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Bell Tater Child Helmet



Comfortable but overlarge helmet for a little person

At every product is thoroughly tested for as long as it takes to get a proper insight into how well it works. Our reviewers are experienced cyclists that we trust to be objective. While we strive to ensure that opinions expressed are backed up by facts, reviews are by their nature an informed opinion, not a definitive verdict. We don't intentionally try to break anything (except locks) but we do try to look for weak points in any design. The overall score is not just an average of the other scores: it reflects both a product's function and value – with value determined by how a product compares with items of similar spec, quality, and price.

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For 2014, the Bell Tater has an improved fit but has lost its inbuilt flashing back lights.

A few years ago my children owned helmets to beat all others. The reason for their pride was that their helmets flashed. I was happy with the added visibility (not that they often went out after dark) and they hadn't been so pleased since Clarks put LEDs in their shoes that lit up with each footfall.

I was therefore, quite disappointed to discover that the new Tater helmet has lost ir flashers. Where they once were are now little reflective stickers - a poor substitute. The new 'improved' version even costs £5 more than the old one.

Bell has improved its chin fitting device in this new model, ditching the padded buckle for a sliding ratchet, design that's finding its way on to several kids and youth helmets out this year. The ratchet system avoids the perennial parental problem of getting your little darling's flesh caught in the buckle and gives a snug fit that is easily adjustable. In the swap they have lost the chin pad, leaving the plastic exposed straight on to skin, which could be made more comfortable.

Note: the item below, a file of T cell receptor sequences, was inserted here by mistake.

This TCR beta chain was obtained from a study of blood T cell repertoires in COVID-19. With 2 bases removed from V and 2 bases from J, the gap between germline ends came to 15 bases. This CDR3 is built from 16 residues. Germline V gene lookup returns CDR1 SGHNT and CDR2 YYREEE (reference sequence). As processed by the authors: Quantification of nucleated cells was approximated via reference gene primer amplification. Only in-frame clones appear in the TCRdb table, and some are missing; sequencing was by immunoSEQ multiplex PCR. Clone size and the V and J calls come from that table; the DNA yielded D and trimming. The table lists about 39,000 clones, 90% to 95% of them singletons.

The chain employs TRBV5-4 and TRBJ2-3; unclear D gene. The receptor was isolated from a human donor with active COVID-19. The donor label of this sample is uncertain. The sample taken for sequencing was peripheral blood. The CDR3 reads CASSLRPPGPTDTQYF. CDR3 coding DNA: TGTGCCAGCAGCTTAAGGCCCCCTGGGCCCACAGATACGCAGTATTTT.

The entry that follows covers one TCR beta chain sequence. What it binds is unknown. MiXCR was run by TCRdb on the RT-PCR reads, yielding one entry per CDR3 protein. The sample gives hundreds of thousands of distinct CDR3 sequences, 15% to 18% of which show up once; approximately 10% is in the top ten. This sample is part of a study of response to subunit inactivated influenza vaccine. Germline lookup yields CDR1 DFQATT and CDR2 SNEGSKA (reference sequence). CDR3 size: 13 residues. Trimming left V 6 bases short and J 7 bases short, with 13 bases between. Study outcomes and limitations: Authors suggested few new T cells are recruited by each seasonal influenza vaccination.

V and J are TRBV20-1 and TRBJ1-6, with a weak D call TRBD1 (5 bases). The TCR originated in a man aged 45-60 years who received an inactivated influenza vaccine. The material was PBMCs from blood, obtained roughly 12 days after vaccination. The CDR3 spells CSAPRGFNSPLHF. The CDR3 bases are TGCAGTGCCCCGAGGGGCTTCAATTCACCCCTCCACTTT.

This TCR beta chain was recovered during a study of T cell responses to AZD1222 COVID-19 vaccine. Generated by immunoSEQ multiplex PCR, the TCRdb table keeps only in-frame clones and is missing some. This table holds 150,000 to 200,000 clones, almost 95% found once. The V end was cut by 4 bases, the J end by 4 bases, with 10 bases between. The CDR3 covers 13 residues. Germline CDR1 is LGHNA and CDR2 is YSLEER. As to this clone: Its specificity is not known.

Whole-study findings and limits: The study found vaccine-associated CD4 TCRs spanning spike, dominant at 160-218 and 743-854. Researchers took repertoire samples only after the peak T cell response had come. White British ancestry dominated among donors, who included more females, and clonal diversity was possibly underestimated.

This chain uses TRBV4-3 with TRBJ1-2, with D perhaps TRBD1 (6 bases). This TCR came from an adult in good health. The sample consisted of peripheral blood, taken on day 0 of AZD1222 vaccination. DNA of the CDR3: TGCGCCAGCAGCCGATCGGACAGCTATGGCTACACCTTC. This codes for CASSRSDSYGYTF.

The Tater uses Bell's OneStep fit system. Instead of the straps being adjustable behind the head and under the ears, Bell have gone for an elasticated back strap and flexible plastic which in theory puts the ear and chin straps in the right place every time. This works best towards the upper end of the given head circumference range of 47-53 cm, as the elastic then has a good degree of tension in it to hold the helmet securely on your child's head.

The plastic straps are able to be adjusted by snapping them into and out of a series of holes to give an overall larger or smaller fit. I'm not saying that I didn't read the instructions, but this feature wasn't clear unless you looked very carefully at the inside of the helmet. I am also not convinced at the longevity of the plastic once it has been clicked in and out of place a few times.

The Tater's padding surpasses that found on all the other children's helmets I've come across. It has a juicy, deep feeling and stretches around the forehead without threading through plastic holders like most other makes. The padding is covered in mesh and does a great job of soaking up sweat and giving a comfy feel to this quite large and heavy helmet. With only seven vents it can get quite sweaty and weighing 285g on our scales (published weight 295g) it is one of the heaviest kids' lids we've had in to test this year. In addition to the weight, the Tater looks quite chunky and has a moulded peak which extends a full 5cm from the child's forehead. This adds to the oversized look and made our mini-tester look rather top-heavy.